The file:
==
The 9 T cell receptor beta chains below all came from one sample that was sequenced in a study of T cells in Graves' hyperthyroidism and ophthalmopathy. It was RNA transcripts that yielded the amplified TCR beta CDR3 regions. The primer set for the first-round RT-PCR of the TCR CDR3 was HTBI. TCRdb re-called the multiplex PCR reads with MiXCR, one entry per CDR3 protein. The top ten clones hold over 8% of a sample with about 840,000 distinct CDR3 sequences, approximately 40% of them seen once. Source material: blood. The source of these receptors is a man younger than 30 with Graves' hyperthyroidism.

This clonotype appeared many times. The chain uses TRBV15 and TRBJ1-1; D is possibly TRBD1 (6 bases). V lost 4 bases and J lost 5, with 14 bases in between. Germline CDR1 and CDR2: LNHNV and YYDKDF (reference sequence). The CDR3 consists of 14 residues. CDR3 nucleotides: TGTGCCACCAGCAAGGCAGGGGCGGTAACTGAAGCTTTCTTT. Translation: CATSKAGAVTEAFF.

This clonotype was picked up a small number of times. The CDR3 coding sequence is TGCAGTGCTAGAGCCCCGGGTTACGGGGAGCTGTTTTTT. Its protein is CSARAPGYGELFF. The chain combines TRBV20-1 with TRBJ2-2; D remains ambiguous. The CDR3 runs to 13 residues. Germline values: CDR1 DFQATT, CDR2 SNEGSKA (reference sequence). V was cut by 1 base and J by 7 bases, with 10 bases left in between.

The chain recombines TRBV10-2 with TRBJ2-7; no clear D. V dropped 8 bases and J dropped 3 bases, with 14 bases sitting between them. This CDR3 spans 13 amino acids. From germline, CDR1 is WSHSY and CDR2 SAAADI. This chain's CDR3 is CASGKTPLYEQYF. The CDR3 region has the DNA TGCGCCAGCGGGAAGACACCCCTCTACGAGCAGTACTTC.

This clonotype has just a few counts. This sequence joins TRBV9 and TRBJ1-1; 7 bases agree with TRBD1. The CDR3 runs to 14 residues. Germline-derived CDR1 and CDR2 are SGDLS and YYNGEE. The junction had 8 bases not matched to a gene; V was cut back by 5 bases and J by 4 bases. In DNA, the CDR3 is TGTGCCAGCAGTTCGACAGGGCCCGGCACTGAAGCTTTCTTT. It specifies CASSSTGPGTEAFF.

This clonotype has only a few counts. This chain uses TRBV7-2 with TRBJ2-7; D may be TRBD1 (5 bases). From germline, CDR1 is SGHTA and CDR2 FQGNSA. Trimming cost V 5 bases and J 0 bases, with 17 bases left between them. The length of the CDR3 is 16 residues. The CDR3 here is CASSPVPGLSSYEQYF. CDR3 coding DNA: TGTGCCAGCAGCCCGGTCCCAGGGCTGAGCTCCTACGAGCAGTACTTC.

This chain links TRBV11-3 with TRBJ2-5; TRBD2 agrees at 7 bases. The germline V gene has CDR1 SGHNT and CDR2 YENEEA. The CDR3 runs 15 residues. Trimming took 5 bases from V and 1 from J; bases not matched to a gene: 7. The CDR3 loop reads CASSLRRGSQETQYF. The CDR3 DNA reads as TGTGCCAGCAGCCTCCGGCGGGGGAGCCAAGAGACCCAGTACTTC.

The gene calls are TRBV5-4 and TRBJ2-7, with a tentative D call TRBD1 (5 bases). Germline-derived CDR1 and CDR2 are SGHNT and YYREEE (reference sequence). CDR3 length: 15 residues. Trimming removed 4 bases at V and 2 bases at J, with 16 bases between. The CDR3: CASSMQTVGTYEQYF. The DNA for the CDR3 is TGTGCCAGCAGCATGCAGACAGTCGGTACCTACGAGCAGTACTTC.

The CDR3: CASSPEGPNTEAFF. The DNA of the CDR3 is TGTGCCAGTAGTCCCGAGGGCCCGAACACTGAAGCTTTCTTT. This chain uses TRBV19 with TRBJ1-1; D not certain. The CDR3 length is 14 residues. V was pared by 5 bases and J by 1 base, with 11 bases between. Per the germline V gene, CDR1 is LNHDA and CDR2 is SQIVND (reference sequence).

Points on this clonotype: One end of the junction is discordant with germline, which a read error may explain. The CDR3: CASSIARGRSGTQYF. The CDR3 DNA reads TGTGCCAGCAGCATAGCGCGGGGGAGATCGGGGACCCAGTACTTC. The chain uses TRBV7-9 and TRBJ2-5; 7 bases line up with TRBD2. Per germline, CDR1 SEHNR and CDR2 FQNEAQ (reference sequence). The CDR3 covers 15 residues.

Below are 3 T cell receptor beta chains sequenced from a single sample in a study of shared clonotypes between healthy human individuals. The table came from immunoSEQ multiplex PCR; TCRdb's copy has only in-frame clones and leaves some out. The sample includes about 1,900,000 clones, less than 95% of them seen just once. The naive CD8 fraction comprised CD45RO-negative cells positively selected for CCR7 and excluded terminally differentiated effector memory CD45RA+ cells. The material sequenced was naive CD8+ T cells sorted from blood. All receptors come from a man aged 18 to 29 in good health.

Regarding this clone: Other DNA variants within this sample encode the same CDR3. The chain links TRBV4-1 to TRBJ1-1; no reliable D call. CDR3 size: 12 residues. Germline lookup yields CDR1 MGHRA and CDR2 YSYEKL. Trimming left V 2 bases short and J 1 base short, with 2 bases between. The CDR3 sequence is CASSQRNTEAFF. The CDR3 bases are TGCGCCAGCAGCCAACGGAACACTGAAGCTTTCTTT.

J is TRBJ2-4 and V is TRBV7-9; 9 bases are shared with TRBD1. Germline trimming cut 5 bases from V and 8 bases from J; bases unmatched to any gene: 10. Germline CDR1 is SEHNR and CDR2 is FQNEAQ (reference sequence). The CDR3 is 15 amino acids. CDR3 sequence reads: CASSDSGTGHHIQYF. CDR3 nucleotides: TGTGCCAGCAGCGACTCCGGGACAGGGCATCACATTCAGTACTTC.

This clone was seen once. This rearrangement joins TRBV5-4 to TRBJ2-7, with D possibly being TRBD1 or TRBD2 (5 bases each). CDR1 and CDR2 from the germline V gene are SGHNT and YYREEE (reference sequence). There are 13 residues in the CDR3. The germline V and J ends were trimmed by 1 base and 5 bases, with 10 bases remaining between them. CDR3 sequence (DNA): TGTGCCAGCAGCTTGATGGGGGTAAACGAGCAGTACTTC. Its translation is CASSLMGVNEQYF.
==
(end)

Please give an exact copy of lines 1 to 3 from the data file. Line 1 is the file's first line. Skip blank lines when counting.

The 9 T cell receptor beta chains below all came from one sample that was sequenced in a study of T cells in Graves' hyperthyroidism and ophthalmopathy. It was RNA transcripts that yielded the amplified TCR beta CDR3 regions. The primer set for the first-round RT-PCR of the TCR CDR3 was HTBI. TCRdb re-called the multiplex PCR reads with MiXCR, one entry per CDR3 protein. The top ten clones hold over 8% of a sample with about 840,000 distinct CDR3 sequences, approximately 40% of them seen once. Source material: blood. The source of these receptors is a man younger than 30 with Graves' hyperthyroidism.

This clonotype appeared many times. The chain uses TRBV15 and TRBJ1-1; D is possibly TRBD1 (6 bases). V lost 4 bases and J lost 5, with 14 bases in between. Germline CDR1 and CDR2: LNHNV and YYDKDF (reference sequence). The CDR3 consists of 14 residues. CDR3 nucleotides: TGTGCCACCAGCAAGGCAGGGGCGGTAACTGAAGCTTTCTTT. Translation: CATSKAGAVTEAFF.

This clonotype was picked up a small number of times. The CDR3 coding sequence is TGCAGTGCTAGAGCCCCGGGTTACGGGGAGCTGTTTTTT. Its protein is CSARAPGYGELFF. The chain combines TRBV20-1 with TRBJ2-2; D remains ambiguous. The CDR3 runs to 13 residues. Germline values: CDR1 DFQATT, CDR2 SNEGSKA (reference sequence). V was cut by 1 base and J by 7 bases, with 10 bases left in between.